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Al Sayhah

“A book is made up of signs that speak of other signs”
Umberto Eco

“Disinformation” records clearly aspire, like Dr Who’s Tardis, to be bigger on the inside than they are on the outside, loaded with hints, clues and allusions designed to tempt listeners to investigate interesting ideas. The “Al-Jabr” CD (Ash International, Ash 4.3), Disinformation’s latest exercise in weapons-grade electronica, is no certainly exception. Its predecessor “Antiphony” presented the remix process as a parody of the techniques of traditional church music, while Al-Jabr takes its central analogy from an underground publication circulating in medieval Europe. The ninth century astronomer, geographer and mathematician Abu Ja’far Muhammad ibn Musa / Al-Khwarizmi’s book “Ilm Al-Jabr W’almukábalah” – literally the “reunification of broken bones” – introduced European accountants to both ‘Arabic’ (Sanskrit) numerals and to the system of symbolic mathematical reduction whose name corrupts into English from its Arabic form: equations as fractures, solutions as surgery, remixes as reunifications.

If the worst aspects of Israeli Zionism can be understood as a grotesque parody of the Nazi policy of “lebensraum”, similarly the worst aspects of modern Islam can be seen as a reflexive reinvention of the worst mistakes of medieval Christianity – the Jihad as a parody of the Crusades, the Fatwah as a parody of the Inquisition. In contrast to the oppressive centralised power-politics which wrung the idealism out of primitive Christianity, medieval Islam seems to have been remarkably cosmopolitan – enlivened by the dynamics of relatively enlightened free-trade capitalism. Just as situationist theory speaks of products ‘packaged’ in the ideology of modern consumerism, ancient silk routes delivered commodities packaged in the intellectual imports without which European philosophy would have suffocated and died. Muslin from Mosul, Tabby from Baghdad – bundles wrapped in Al-Kindi’s renditions of Aristotle, Alhazen’s optics (effectively primeval radioscience), Al-Khwarizmi’s numerals, Avicenna’s alcoholism and Averroes’ “Destruction…”, explosive formulæ and formulæ for explosives which resurfaced later in the heretical extremes of anarcho-Franciscan thought.

For those not familiar with the Disinformation brand-name’s unusual history, this project consists of DJ’ing, publishing and performing live or with recordings of unusual electromagnetic (ie – radio) noise; and any number of associated side-interests which this subject generates. On Al-Jabr itself, rather than creating antiphonal responses to the original source material, Disinformation’s remixers “equate” the raw recordings with their own idiosyncratic inputs. Lawrence Casserley transforms the rhythmic intricacies of howling data noise into a symphony of crushed and shattered slates. Evan Parker’s wailing saxophone complements the pulsating drones of the city’s power distribution networks, transforming the original “National Grid” (recorded live at the Museum of Installation) into “London’s Overthrow”, after the apocalyptic visions of the Victorian mystic, painter and arsonist Johnathan Martin. The noise group Tactile take ultralongwave sub-bass radio noise radiated by the TIG welders in sculpture / sound group Oubliette’s metal workshop, and recasts them as the ambience of “Pandemonium” – the infernal underground city engraved by Johnathan Martin’s slightly saner brother John. Jim O’ Rourke adds uniquely American humor and a rock n’roll analogue of National Grid. Simon Fisher Turner twists broadcast data noise into gorgeous rolling melodies, albeit after an incongruous interlude with a drum machine. T:un[k] Systems’ track “Synaptic Radio” pitches VLF-band radio recordings of interference radiated by electrical storms against pristine lab pure sine waves – a vision of electrical-engineering-as-fine-art created by Disinformation for events at MOI and the South London Gallery. “Raxor” by Mechos isolates individual lightning strikes and inserts them in a lattice of clicks and low frequency drones, whose deceptive simplicity belies the subtly disorienting effects of their unfolding, twisting rhythms. Georgina Brett’s “Euphony” is exactly what the title suggests – inverting the divine ugliness of Disinformation’s “Theophany” and contrasting it with beautiful human sounds.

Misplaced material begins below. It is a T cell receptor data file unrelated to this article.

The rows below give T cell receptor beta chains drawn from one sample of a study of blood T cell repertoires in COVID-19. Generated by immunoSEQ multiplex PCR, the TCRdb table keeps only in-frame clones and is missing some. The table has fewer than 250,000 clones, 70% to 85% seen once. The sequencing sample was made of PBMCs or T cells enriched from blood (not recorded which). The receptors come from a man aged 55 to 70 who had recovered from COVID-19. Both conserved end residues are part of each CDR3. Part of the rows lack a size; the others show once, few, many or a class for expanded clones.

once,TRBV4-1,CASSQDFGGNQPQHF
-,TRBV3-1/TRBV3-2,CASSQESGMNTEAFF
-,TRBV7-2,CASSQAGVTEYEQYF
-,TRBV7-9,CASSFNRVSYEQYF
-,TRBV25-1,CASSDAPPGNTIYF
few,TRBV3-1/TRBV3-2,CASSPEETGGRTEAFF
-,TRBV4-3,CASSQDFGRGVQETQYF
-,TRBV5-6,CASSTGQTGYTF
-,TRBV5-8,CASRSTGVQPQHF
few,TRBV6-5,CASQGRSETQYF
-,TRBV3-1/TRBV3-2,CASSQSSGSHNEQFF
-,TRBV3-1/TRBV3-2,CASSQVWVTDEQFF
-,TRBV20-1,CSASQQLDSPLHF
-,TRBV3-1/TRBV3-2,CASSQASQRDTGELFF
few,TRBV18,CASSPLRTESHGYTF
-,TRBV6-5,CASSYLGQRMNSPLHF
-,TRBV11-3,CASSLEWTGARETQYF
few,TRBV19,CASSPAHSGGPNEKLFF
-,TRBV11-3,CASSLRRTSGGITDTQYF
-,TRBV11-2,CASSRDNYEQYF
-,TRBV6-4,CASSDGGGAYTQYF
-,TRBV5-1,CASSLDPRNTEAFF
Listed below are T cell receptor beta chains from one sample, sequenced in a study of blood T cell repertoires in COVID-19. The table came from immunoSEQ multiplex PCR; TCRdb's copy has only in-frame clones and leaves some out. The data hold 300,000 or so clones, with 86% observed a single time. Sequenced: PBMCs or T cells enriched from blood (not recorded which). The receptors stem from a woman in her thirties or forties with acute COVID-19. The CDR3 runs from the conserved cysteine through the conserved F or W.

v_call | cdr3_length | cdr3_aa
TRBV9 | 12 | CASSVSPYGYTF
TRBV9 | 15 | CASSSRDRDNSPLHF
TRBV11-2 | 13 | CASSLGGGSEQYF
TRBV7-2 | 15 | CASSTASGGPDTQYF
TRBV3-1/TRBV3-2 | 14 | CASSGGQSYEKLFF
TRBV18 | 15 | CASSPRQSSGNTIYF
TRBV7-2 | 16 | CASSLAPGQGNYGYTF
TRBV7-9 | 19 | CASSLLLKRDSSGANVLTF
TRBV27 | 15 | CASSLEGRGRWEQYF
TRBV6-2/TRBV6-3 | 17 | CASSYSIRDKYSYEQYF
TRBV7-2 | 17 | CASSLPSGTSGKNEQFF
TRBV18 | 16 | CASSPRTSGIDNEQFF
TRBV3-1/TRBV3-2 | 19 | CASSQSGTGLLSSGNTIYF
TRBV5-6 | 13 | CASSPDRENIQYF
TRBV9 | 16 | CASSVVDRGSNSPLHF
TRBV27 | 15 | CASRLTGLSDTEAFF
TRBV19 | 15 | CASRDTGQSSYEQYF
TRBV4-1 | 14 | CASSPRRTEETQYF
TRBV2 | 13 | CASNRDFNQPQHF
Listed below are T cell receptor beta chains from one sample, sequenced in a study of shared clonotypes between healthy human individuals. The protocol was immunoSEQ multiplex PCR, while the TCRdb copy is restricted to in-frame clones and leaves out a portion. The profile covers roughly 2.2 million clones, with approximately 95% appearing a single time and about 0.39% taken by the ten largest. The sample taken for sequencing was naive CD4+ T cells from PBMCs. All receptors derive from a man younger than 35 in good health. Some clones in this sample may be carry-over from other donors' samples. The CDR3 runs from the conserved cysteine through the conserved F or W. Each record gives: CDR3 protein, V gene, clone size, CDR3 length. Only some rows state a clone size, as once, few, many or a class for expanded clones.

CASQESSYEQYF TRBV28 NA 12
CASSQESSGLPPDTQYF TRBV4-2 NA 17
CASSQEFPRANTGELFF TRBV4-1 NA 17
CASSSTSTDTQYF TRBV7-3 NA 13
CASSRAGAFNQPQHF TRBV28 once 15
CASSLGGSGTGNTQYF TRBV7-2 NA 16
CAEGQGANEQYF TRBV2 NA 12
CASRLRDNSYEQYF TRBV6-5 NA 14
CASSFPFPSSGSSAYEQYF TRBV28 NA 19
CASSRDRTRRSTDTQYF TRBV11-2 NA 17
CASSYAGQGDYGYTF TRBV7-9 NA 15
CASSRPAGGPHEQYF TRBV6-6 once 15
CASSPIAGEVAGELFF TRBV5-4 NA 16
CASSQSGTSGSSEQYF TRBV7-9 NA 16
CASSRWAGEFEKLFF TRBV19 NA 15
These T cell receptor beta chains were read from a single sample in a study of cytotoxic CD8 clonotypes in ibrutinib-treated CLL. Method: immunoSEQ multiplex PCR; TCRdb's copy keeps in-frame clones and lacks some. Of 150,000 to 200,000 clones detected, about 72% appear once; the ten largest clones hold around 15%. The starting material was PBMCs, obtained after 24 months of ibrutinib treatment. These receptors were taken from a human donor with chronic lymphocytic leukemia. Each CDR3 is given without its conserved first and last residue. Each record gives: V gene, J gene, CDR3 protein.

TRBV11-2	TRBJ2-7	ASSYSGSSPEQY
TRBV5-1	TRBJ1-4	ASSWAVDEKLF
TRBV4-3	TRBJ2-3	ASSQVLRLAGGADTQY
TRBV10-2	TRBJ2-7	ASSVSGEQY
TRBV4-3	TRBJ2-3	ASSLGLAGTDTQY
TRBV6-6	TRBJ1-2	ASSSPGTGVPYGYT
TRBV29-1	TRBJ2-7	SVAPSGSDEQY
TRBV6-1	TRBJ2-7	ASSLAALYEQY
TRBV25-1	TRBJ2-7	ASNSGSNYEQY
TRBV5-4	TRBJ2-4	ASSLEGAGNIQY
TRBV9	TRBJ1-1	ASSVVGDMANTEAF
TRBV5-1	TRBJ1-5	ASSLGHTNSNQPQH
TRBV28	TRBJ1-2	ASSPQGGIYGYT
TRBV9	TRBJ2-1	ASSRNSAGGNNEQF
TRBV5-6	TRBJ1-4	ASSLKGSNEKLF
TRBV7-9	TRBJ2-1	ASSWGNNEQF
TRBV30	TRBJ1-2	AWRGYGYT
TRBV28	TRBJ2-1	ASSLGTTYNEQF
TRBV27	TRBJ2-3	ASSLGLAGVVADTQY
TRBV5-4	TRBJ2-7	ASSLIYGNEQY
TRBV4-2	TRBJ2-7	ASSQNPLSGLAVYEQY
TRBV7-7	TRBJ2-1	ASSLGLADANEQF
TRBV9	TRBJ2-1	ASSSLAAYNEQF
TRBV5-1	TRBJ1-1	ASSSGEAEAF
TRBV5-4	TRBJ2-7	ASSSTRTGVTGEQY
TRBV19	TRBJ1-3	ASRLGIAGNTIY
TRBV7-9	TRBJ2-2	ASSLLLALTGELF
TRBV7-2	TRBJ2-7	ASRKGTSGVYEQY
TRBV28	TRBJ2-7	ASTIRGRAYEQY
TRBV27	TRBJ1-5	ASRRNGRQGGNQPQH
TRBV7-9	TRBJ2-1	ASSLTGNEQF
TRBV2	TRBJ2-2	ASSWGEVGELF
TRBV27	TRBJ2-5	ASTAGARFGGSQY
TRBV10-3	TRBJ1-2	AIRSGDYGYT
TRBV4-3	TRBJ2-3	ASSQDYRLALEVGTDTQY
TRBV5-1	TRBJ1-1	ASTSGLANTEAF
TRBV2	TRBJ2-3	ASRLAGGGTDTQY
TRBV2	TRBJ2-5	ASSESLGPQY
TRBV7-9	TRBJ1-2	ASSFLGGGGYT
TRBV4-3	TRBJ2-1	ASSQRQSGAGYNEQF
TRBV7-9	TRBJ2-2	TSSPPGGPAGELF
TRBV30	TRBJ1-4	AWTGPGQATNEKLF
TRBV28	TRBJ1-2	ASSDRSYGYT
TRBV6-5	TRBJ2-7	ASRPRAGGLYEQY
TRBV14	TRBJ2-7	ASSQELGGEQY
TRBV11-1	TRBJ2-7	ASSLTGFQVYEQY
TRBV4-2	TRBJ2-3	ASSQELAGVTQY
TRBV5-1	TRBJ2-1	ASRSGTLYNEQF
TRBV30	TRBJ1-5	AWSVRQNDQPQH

Al-Jabr includes a text by the 17th century watchmaker Robert Hooke, suggesting noise as a potential diagnostic aid and means of scientific investigation; however, if this CD can be said to have a purpose beyond its specialised entertainment value, then it is also to show that noise, as an artform, can demonstrate real conceptual and technical ingenuity, and not only express visceral, cathartic intensity (ecstacy, ugliness, beauty and rage), but also explore complex and emotive anthropological and intellectual themes.


See also…
“An Allegorical Portrait of Roger Bacon” by Disinformation
“History of Western Philosophy” by Bertrand Russell
“The Name of the Rose” by Umberto Eco

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